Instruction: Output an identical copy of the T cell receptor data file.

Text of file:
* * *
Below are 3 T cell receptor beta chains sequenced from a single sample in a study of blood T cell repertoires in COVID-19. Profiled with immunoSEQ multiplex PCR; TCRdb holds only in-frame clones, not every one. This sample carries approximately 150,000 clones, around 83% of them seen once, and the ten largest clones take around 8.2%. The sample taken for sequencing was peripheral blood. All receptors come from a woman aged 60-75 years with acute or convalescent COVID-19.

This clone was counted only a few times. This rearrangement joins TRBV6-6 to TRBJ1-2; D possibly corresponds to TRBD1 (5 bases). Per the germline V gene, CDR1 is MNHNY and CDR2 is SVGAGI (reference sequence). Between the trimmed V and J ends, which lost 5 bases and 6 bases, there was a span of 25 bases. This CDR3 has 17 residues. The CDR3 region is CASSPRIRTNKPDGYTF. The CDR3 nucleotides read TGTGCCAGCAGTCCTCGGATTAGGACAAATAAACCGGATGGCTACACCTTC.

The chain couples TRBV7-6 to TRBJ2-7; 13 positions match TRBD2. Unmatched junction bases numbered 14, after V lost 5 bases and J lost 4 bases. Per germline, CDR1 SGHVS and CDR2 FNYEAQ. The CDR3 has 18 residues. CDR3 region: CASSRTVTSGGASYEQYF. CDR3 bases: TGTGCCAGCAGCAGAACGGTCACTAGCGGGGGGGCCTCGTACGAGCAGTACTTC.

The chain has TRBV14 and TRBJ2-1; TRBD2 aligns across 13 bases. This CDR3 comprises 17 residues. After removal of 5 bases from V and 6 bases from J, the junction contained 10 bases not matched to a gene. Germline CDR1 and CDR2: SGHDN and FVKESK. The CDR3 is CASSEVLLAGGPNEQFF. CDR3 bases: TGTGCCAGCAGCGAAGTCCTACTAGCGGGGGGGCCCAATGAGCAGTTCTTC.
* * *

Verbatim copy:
Below are 3 T cell receptor beta chains sequenced from a single sample in a study of blood T cell repertoires in COVID-19. Profiled with immunoSEQ multiplex PCR; TCRdb holds only in-frame clones, not every one. This sample carries approximately 150,000 clones, around 83% of them seen once, and the ten largest clones take around 8.2%. The sample taken for sequencing was peripheral blood. All receptors come from a woman aged 60-75 years with acute or convalescent COVID-19.

This clone was counted only a few times. This rearrangement joins TRBV6-6 to TRBJ1-2; D possibly corresponds to TRBD1 (5 bases). Per the germline V gene, CDR1 is MNHNY and CDR2 is SVGAGI (reference sequence). Between the trimmed V and J ends, which lost 5 bases and 6 bases, there was a span of 25 bases. This CDR3 has 17 residues. The CDR3 region is CASSPRIRTNKPDGYTF. The CDR3 nucleotides read TGTGCCAGCAGTCCTCGGATTAGGACAAATAAACCGGATGGCTACACCTTC.

The chain couples TRBV7-6 to TRBJ2-7; 13 positions match TRBD2. Unmatched junction bases numbered 14, after V lost 5 bases and J lost 4 bases. Per germline, CDR1 SGHVS and CDR2 FNYEAQ. The CDR3 has 18 residues. CDR3 region: CASSRTVTSGGASYEQYF. CDR3 bases: TGTGCCAGCAGCAGAACGGTCACTAGCGGGGGGGCCTCGTACGAGCAGTACTTC.

The chain has TRBV14 and TRBJ2-1; TRBD2 aligns across 13 bases. This CDR3 comprises 17 residues. After removal of 5 bases from V and 6 bases from J, the junction contained 10 bases not matched to a gene. Germline CDR1 and CDR2: SGHDN and FVKESK. The CDR3 is CASSEVLLAGGPNEQFF. CDR3 bases: TGTGCCAGCAGCGAAGTCCTACTAGCGGGGGGGCCCAATGAGCAGTTCTTC.